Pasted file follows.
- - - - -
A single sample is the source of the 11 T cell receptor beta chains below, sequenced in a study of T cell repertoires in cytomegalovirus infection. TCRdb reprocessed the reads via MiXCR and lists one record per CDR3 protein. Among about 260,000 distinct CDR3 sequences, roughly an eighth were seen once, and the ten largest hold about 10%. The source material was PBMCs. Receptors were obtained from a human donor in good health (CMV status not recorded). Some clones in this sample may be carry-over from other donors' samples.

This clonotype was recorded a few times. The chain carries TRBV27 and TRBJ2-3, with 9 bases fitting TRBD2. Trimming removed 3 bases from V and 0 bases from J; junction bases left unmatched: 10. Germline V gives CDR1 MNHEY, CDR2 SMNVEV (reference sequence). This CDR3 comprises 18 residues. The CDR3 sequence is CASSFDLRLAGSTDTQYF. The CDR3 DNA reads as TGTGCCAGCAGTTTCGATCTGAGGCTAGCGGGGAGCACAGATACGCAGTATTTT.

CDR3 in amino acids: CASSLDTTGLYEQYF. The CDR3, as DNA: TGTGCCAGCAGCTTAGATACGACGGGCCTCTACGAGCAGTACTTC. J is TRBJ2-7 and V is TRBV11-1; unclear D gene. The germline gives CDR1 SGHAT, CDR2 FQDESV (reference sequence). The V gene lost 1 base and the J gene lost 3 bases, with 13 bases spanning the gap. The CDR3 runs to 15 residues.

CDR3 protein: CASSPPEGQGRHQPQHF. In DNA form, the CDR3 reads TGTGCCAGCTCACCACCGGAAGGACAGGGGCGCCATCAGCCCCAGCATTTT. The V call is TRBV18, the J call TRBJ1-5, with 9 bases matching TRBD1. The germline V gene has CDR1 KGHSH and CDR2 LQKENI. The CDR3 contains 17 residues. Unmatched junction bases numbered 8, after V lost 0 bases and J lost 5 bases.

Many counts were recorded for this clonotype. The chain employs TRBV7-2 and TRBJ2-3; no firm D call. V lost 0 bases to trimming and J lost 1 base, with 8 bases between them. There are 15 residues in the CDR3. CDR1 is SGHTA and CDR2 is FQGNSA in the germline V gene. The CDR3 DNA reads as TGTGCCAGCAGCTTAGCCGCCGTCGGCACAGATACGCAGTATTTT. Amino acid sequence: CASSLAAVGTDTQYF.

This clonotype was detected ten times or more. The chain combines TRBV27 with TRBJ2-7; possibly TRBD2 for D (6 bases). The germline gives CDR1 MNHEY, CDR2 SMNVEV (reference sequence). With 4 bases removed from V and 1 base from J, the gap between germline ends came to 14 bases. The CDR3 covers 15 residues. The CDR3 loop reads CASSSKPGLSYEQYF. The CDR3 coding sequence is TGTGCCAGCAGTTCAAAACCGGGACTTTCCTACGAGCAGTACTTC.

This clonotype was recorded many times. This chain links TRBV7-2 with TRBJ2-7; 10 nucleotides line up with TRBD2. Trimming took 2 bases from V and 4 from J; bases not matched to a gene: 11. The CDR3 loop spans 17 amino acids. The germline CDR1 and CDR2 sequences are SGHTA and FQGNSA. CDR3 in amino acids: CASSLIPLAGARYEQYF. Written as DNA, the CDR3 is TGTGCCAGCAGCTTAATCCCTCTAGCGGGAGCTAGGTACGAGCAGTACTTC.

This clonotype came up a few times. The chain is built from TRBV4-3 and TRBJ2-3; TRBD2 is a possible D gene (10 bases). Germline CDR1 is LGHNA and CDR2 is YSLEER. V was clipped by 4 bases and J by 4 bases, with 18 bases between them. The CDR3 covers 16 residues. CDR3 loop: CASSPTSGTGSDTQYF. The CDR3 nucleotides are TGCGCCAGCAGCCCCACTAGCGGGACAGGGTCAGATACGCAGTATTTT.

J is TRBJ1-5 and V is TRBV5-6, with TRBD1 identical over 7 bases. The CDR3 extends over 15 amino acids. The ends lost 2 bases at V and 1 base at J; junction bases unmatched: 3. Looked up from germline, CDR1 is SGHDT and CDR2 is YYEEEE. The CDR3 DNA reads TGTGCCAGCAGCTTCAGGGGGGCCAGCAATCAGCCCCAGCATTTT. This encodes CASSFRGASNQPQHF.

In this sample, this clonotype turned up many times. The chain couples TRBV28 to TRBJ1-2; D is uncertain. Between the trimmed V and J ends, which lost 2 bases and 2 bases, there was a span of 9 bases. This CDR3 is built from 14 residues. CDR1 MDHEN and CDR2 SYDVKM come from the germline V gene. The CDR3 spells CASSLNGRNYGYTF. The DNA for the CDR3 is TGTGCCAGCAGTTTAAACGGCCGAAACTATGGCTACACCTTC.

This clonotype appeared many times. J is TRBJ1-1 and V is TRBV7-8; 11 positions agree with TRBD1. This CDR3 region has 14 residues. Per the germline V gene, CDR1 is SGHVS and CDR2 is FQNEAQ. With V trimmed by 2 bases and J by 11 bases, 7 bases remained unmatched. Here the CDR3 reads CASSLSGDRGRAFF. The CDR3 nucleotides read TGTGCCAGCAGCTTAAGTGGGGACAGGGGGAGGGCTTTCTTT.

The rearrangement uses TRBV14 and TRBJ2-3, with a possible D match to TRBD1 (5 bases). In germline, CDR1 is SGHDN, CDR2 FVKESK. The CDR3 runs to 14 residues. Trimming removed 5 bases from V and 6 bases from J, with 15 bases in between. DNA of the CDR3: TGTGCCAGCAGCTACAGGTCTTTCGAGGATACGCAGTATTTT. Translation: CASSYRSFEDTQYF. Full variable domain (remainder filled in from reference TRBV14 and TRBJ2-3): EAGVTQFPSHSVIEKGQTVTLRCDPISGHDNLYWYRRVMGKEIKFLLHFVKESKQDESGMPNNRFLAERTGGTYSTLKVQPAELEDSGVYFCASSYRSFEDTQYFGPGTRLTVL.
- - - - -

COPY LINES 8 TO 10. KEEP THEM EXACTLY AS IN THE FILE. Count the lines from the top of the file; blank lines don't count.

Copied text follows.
This clonotype came up a few times. The chain is built from TRBV4-3 and TRBJ2-3; TRBD2 is a possible D gene (10 bases). Germline CDR1 is LGHNA and CDR2 is YSLEER. V was clipped by 4 bases and J by 4 bases, with 18 bases between them. The CDR3 covers 16 residues. CDR3 loop: CASSPTSGTGSDTQYF. The CDR3 nucleotides are TGCGCCAGCAGCCCCACTAGCGGGACAGGGTCAGATACGCAGTATTTT.

J is TRBJ1-5 and V is TRBV5-6, with TRBD1 identical over 7 bases. The CDR3 extends over 15 amino acids. The ends lost 2 bases at V and 1 base at J; junction bases unmatched: 3. Looked up from germline, CDR1 is SGHDT and CDR2 is YYEEEE. The CDR3 DNA reads TGTGCCAGCAGCTTCAGGGGGGCCAGCAATCAGCCCCAGCATTTT. This encodes CASSFRGASNQPQHF.

In this sample, this clonotype turned up many times. The chain couples TRBV28 to TRBJ1-2; D is uncertain. Between the trimmed V and J ends, which lost 2 bases and 2 bases, there was a span of 9 bases. This CDR3 is built from 14 residues. CDR1 MDHEN and CDR2 SYDVKM come from the germline V gene. The CDR3 spells CASSLNGRNYGYTF. The DNA for the CDR3 is TGTGCCAGCAGTTTAAACGGCCGAAACTATGGCTACACCTTC.